Universal Health – AustraliaThe essential role of community action for First Nations people with disabilities during the pandemic
June Riemer and Karen Soldatic
Disability, chronic conditions and illness disproportionately impact on Australia’s First Nations peoples. According to a nationwide survey conducted by the Australian Bureau of Statistics in 2015, almost a quarter of the estimated 523,200 Aboriginal and Torres Strait Islander population were living with disabilities, compared to only 17.5 per cent of non-Indigenous Australians.
However, First Nations people with disabilities live in a variety of geographical locations, including inner-city areas, regional towns and remote First Nations communities. As a result, access to appropriate disability support and services varies and is highly uneven.
This has meant that many First Nations people living with disabilities experience what is commonly referred to as double or triple disadvantage, due to long-standing experiences of racism, disablism and, at times, geographical location. The intersection of disability, Indigeneity and geographical location has therefore resulted in specific outcomes and impacts for First Nations communities during the long lockdowns and continued uncertainty brought on by COVID-19.
Most importantly, it has been the leadership role of First Nations communities, organizations and services that have sustained community members living with disabilities, keeping them safe, well and supported throughout the pandemic, thanks to their respectful decision-making and democratic safeguarding.
Closing First Nations communities: Rapid leadership and direction
Given the level of health vulnerability experienced by many First Nations community members, particularly with regard to chronic illness and disease, First Nations peoples across Australia rapidly ‘shut down’ access to outside residents, officials and non-essential staff and workers in response to the outbreak of COVID-19. This occurred prior to the national Australian government shutdown. The decision to close down external access to First Nations communities, particularly in rural and remote regions, was driven by Indigenous medical expertise within the First Nations community-controlled health sector. Despite being under-funded, with experts often stretched thin given the large areas they are required to cover and travel around, the swift response kept community members safe, many of whom are among those most susceptible to the worst impacts of the virus.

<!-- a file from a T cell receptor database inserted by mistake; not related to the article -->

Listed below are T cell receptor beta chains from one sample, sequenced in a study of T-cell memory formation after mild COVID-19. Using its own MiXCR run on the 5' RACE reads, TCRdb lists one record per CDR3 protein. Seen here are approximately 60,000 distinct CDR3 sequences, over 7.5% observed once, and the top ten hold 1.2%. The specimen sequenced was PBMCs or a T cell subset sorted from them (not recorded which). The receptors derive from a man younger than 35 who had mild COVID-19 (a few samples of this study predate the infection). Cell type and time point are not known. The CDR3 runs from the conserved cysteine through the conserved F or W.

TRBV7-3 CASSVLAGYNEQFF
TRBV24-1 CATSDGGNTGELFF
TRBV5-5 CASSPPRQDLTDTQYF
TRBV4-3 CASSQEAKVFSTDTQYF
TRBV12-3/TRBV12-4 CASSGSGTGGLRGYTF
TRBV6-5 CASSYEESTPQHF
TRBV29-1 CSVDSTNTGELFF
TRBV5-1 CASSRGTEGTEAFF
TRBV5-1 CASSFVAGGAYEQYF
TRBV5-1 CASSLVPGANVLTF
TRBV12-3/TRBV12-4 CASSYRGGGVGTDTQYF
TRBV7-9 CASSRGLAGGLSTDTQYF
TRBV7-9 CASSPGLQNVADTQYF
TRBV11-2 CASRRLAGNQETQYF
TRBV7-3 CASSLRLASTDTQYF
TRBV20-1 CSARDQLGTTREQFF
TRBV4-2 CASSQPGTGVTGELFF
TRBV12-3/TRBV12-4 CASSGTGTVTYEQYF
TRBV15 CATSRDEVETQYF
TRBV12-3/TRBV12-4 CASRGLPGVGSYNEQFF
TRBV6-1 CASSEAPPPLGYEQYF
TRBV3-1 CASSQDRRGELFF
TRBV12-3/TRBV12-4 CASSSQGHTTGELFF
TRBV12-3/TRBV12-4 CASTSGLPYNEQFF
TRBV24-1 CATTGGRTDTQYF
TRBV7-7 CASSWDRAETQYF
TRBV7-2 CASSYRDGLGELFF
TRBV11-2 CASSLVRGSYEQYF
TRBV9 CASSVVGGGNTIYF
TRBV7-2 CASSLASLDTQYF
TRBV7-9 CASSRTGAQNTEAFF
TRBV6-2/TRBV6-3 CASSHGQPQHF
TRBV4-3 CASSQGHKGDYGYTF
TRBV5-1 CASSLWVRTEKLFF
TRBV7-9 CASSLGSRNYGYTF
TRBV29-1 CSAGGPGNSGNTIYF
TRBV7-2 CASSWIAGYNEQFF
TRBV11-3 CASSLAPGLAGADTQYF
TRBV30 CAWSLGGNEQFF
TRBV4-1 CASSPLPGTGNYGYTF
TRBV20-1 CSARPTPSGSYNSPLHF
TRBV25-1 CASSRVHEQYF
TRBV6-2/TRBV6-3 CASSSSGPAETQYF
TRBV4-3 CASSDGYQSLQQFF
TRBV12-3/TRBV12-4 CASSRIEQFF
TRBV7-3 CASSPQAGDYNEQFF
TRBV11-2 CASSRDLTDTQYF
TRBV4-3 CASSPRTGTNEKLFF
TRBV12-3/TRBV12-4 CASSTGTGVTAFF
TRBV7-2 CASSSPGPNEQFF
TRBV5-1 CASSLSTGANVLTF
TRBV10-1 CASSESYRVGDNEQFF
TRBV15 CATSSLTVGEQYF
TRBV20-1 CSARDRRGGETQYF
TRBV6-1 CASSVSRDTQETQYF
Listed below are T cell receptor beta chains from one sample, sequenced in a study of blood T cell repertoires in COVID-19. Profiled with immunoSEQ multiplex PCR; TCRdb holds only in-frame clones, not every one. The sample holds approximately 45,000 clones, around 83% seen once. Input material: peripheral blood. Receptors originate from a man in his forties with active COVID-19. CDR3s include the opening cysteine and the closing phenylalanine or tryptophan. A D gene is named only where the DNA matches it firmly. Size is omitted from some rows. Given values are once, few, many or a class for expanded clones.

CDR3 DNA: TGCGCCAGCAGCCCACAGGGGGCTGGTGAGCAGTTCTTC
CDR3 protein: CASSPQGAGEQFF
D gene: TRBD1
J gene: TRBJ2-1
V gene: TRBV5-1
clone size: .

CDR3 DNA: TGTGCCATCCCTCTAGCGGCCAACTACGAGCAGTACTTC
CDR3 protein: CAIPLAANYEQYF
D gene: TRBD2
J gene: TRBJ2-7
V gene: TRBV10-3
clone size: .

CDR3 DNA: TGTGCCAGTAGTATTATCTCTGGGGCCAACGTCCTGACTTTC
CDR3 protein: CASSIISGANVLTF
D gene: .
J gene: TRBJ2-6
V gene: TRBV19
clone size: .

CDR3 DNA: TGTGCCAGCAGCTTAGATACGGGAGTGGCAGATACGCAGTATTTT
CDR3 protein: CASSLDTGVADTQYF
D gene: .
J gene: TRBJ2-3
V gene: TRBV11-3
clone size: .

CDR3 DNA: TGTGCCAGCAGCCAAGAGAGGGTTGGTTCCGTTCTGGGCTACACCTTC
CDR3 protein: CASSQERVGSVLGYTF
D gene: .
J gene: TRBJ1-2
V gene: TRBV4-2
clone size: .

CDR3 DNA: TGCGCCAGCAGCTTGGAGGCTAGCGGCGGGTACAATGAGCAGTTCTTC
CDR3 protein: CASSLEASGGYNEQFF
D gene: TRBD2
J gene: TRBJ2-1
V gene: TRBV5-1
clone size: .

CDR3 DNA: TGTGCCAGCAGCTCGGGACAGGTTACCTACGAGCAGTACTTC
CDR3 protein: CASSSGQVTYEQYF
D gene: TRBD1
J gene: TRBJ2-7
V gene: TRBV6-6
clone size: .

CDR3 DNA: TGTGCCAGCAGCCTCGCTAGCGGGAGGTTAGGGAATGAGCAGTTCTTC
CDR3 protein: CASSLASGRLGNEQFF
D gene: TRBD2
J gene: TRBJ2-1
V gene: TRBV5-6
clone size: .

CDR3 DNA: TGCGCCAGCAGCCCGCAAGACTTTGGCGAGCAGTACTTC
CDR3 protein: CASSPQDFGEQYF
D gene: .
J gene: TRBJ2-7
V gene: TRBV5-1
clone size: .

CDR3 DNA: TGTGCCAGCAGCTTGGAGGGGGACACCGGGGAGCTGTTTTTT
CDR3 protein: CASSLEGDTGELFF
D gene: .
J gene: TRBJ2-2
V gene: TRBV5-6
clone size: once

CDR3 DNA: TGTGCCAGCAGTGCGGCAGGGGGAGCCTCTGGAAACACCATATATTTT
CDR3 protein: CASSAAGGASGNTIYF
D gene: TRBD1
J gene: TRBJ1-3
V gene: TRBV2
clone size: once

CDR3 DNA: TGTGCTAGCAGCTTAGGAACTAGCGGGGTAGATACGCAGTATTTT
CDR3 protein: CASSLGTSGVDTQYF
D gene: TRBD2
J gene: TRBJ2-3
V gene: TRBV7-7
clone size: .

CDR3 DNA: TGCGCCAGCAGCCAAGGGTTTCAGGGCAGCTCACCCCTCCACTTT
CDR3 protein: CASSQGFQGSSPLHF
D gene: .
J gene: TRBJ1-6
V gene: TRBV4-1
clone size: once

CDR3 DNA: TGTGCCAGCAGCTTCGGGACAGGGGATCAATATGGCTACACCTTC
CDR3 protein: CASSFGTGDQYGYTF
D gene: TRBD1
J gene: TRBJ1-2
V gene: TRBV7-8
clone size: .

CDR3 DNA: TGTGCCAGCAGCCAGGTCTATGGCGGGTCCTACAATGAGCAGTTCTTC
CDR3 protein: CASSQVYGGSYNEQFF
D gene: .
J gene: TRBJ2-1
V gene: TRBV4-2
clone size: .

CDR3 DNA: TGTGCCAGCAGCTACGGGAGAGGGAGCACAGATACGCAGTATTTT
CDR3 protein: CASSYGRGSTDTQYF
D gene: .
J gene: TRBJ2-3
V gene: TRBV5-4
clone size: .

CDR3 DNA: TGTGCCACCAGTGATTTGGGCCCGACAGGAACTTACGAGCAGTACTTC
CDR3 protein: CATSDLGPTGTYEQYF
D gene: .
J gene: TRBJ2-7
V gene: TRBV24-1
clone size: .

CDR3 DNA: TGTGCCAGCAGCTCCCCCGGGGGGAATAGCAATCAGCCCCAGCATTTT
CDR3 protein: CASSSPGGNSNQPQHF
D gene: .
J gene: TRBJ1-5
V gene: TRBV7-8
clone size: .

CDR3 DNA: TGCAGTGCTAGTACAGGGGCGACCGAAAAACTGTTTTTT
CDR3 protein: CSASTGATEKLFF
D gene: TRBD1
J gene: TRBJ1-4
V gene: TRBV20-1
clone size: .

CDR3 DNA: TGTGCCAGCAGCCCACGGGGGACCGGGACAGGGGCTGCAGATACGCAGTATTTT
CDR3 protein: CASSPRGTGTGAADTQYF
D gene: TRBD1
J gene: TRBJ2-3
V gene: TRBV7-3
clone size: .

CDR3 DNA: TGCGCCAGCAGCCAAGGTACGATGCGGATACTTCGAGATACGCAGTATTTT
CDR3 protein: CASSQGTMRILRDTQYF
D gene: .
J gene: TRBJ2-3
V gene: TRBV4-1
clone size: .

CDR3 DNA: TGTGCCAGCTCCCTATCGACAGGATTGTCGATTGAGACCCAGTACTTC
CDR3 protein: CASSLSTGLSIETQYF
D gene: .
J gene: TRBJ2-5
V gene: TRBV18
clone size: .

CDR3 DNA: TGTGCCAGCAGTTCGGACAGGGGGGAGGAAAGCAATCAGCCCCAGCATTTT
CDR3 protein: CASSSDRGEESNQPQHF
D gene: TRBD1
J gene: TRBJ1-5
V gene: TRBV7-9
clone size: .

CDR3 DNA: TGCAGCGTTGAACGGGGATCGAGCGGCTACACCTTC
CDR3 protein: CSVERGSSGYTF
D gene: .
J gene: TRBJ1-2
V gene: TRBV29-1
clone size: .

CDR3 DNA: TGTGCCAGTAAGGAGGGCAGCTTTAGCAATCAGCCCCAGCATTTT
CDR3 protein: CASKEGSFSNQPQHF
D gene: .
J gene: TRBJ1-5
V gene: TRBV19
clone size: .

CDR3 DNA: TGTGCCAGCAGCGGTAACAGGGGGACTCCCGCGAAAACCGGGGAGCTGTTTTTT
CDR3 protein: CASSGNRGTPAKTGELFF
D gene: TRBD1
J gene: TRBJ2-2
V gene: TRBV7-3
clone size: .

As a result, First Nations communities in Australia, unlike other Indigenous communities facing settler-colonial contexts, were able to maintain one of the lowest rates of community transmission across the country through these active strategies of Indigenous sovereignty and taking control of their lands. Yet this strategy of self-imposed community shutdown was highly contested by local and state authorities. For example, in some regions, government officials removed First Nations’ community blockades to enable ongoing access, even though there were no national protective safeguards in place at this time. Community members persisted and resisted local authorities’ demands, instead trusting in First Nations’ medical expertise and recommendations.
Access to PPE and support for vulnerable family members
For rural and remote First Nations residents living with disabilities or chronic illnesses, one of the core issues to emerge was the lack of access to appropriate personal protective equipment (PPE) and disability supports. It took extensive lobbying of government at both the state and federal levels* to access the necessary resources to protect disabled community members and members living with chronic, potentially life-threatening conditions. These measures were necessary to ensure that critical essential workers moving in and out of the community did not unwittingly contribute to transmission of the virus. The large distances between First Nations communities, and between these communities and core, essential health and medical services within rural and remote Australia, mean that the movement of essential workers from community to community creates heightened risk of coronavirus spread across vast regions. Thus, timely, readily available PPE was critical for First Nations members living with disabilities or chronic conditions.